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1.  Deciphering the impact of common genetic variation on lung cancer risk: A genome-wide association study 
Cancer research  2009;69(16):6633-6641.
To explore the impact of common variation on the risk of developing lung cancer we conducted a two-phase genome-wide association (GWA) study. In Phase 1, we compared the genotypes of 511,919 tagging single nucleotide polymorphisms (tagSNPs) in 1,952 cases and 1,438 controls; in Phase 2, 30,568 SNPs were genotyped in 2,465 cases and 3,005 controls. SNP selection was based on best supported P-values from Phase 1 and two other GWA studies of lung cancer. In the combined analysis of Phases 1 and 2, the strongest associations identified were defined by SNPs mapping to 15q25.1 (rs12914385; P = 3.19 × 10−16), 5p15.33 (rs4975616; P = 6.66 × 10−7), and 6p21.33 (rs3117582; P = 9.13 × 10−7). Variation at 15q25.1, but not 5p15.33 or 6p21.33, was strongly associated with smoking behaviour with risk alleles correlated to higher consumption. Variation at 5p15.33 was shown to significantly influence induction of lung cancer histology. Pooling data from the four series provided 21,620 genotypes for 7,560 cases and 8,205 controls. A meta-analysis provided increased support that variation at 15q25.1 (rs8034191; P = 3.24 × 10−26), 5p15.33 (rs4975616; P = 2.99 × 10−9), and 6p21.33 (rs3117582; P = 4.46 × 10−10) influences lung cancer risk. The next best-supported associations were attained at 15q15.2 (rs748404: P = 1.08 × 10−6) and 10q23.31 (rs1926203; P = 1.28 × 10−6). These data indicate few common variants account for 1% of the excess familial risk underscoring the necessity of having additional large sample series for gene discovery.
doi:10.1158/0008-5472.CAN-09-0680
PMCID: PMC2754318  PMID: 19654303
lung cancer; genome-wide association
2.  Common 5p15.33 and 6p21.33 variants influence lung cancer risk 
Nature genetics  2008;40(12):1407-1409.
We conducted a genome-wide association (GWA) study of lung cancer comparing 511,919 SNP genotypes in 1,952 cases and 1,438 controls. The most significant association was attained at 15q25.1 (rs8042374; P = 7.75 × 10−12), confirming recent observations. Pooling data with two other GWA studies (5,095 cases, 5,200 controls) and with replication in an additional 2,484 cases and 3,036 controls, we identified two newly associated risk loci mapping to 6p21.33 (rs3117582, BAT3-MSH5; Pcombined = 4.97 × 10−10) and 5p15.33 (rs401681, CLPTM1L; Pcombined = 7.90 × 10−9).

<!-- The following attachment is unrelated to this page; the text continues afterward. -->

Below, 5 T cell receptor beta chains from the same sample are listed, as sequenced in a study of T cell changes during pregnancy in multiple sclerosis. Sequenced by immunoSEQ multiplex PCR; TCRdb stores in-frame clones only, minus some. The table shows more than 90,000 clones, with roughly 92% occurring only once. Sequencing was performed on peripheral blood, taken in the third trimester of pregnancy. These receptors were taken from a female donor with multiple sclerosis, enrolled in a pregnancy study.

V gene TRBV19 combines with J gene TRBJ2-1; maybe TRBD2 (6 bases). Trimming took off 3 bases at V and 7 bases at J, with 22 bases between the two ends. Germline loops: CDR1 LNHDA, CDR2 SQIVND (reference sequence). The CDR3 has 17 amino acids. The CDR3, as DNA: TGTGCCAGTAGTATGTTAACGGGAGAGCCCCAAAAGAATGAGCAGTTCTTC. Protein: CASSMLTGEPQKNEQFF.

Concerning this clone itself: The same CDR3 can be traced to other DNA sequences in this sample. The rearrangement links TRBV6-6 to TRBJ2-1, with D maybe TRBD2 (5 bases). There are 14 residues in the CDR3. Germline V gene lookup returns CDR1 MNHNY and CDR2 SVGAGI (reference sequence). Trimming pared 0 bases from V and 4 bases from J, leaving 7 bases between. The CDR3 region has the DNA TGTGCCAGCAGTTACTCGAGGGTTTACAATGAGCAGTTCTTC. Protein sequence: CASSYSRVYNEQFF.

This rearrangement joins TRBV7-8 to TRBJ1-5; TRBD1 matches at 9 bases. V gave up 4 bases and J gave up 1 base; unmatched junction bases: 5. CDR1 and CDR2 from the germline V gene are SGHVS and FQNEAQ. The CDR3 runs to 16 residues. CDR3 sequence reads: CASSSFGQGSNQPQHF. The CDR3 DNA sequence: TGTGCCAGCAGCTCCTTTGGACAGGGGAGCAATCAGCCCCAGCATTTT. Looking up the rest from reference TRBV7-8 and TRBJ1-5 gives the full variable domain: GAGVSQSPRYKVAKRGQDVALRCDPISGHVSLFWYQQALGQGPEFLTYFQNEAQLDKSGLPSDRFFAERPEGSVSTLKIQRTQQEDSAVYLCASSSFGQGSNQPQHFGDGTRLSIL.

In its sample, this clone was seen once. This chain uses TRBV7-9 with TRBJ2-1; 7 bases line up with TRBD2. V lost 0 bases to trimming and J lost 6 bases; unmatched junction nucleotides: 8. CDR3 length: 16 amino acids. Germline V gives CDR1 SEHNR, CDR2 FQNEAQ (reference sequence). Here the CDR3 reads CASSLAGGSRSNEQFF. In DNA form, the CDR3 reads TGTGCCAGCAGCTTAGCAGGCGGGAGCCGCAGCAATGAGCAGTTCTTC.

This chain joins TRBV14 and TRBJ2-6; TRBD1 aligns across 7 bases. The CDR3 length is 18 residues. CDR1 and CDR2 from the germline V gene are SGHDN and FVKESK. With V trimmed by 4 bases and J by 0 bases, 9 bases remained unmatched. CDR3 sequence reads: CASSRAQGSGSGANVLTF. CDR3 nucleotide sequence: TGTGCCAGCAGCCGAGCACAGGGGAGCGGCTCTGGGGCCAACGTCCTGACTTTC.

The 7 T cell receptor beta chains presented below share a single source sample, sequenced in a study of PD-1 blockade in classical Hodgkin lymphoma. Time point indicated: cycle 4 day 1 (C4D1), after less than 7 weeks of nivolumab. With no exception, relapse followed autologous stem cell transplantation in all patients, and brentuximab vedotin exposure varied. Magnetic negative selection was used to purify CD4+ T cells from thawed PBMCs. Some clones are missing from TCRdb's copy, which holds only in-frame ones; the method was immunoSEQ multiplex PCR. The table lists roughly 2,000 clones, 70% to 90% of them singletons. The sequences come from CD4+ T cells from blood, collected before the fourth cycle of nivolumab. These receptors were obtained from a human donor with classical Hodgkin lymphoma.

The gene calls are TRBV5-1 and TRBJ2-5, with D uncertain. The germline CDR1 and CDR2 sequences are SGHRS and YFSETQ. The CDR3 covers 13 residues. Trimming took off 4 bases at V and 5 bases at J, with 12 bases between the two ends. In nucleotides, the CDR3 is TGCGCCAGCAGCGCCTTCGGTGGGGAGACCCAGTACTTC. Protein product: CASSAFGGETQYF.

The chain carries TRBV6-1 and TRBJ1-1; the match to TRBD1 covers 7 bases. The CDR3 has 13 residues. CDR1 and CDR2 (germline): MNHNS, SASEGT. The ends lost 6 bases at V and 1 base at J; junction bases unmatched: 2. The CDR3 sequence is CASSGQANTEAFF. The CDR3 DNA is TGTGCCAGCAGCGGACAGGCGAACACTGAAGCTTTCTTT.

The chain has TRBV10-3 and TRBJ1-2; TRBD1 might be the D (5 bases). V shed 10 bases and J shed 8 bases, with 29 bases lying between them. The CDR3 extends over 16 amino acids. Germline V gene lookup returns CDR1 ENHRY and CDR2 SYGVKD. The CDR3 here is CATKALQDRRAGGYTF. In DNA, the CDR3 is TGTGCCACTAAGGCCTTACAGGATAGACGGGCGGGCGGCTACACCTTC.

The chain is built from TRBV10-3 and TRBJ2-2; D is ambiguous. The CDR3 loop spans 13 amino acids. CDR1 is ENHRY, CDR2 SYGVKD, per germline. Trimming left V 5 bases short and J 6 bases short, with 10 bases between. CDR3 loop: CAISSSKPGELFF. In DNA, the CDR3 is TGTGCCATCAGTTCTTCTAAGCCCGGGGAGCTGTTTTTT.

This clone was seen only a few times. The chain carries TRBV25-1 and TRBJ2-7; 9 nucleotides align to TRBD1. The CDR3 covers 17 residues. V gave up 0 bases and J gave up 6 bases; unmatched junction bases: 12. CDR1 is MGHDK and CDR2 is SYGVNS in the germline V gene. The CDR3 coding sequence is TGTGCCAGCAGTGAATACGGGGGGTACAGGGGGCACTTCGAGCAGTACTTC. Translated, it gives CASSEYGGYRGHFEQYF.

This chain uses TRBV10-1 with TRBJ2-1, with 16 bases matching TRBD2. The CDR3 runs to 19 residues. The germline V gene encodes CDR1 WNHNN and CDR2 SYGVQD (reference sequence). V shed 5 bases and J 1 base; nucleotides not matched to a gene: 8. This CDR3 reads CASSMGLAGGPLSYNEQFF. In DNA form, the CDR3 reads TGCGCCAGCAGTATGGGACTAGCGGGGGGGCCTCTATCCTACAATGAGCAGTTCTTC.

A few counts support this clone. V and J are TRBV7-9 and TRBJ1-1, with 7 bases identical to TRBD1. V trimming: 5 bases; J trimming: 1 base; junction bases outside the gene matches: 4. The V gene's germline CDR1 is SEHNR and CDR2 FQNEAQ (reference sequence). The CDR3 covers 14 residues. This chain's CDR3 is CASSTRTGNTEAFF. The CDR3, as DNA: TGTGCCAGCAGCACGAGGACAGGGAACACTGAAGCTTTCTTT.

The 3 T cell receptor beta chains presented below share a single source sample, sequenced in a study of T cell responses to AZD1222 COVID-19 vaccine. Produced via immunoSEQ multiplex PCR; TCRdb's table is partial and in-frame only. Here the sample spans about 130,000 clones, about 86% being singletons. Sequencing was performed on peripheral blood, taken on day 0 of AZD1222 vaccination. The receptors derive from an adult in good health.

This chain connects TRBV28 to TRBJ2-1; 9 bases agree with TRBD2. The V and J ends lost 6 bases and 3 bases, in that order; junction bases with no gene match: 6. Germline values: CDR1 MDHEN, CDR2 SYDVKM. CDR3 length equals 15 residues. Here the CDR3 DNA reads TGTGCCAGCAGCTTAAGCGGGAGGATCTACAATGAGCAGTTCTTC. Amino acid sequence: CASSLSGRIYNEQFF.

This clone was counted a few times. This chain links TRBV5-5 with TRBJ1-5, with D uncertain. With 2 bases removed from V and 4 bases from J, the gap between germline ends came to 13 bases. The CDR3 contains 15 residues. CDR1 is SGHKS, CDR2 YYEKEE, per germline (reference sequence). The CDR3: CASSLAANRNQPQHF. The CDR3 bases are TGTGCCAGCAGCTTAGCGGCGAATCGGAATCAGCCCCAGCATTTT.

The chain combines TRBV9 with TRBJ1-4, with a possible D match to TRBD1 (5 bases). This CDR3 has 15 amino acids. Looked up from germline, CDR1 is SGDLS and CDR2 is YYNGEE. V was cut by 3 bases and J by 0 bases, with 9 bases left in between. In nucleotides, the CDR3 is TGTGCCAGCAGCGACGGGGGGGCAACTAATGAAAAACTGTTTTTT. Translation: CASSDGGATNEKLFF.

doi:10.1038/ng.273
PMCID: PMC2695928  PMID: 18978787
3.  Genome-wide association scan of tag SNPs identifies a susceptibility locus for lung cancer at 15q25.1 
Nature genetics  2008;40(5):616-622.
To identify risk variants for lung cancer, we conducted a multistage genome-wide association study. In the discovery phase, we analyzed 315,450 tagging SNPs in 1,154 current and former (ever) smoking cases of European ancestry and 1,137 frequency-matched, ever-smoking controls from Houston, Texas. For replication, we evaluated the ten SNPs most significantly associated with lung cancer in an additional 711 cases and 632 controls from Texas and 2,013 cases and 3,062 controls from the UK. Two SNPs, rs1051730 and rs8034191, mapping to a region of strong linkage disequilibrium within 15q25.1 containing PSMA4 and the nicotinic acetylcholine receptor subunit genes CHRNA3 and CHRNA5, were significantly associated with risk in both replication sets. Combined analysis yielded odds ratios of 1.32 (P < 1 × 10−17) for both SNPs. Haplotype analysis was consistent with there being a single risk variant in this region. We conclude that variation in a region of 15q25.1 containing nicotinic acetylcholine receptors genes contributes to lung cancer risk.
doi:10.1038/ng.109
PMCID: PMC2713680  PMID: 18385676

Results 1-3 (3)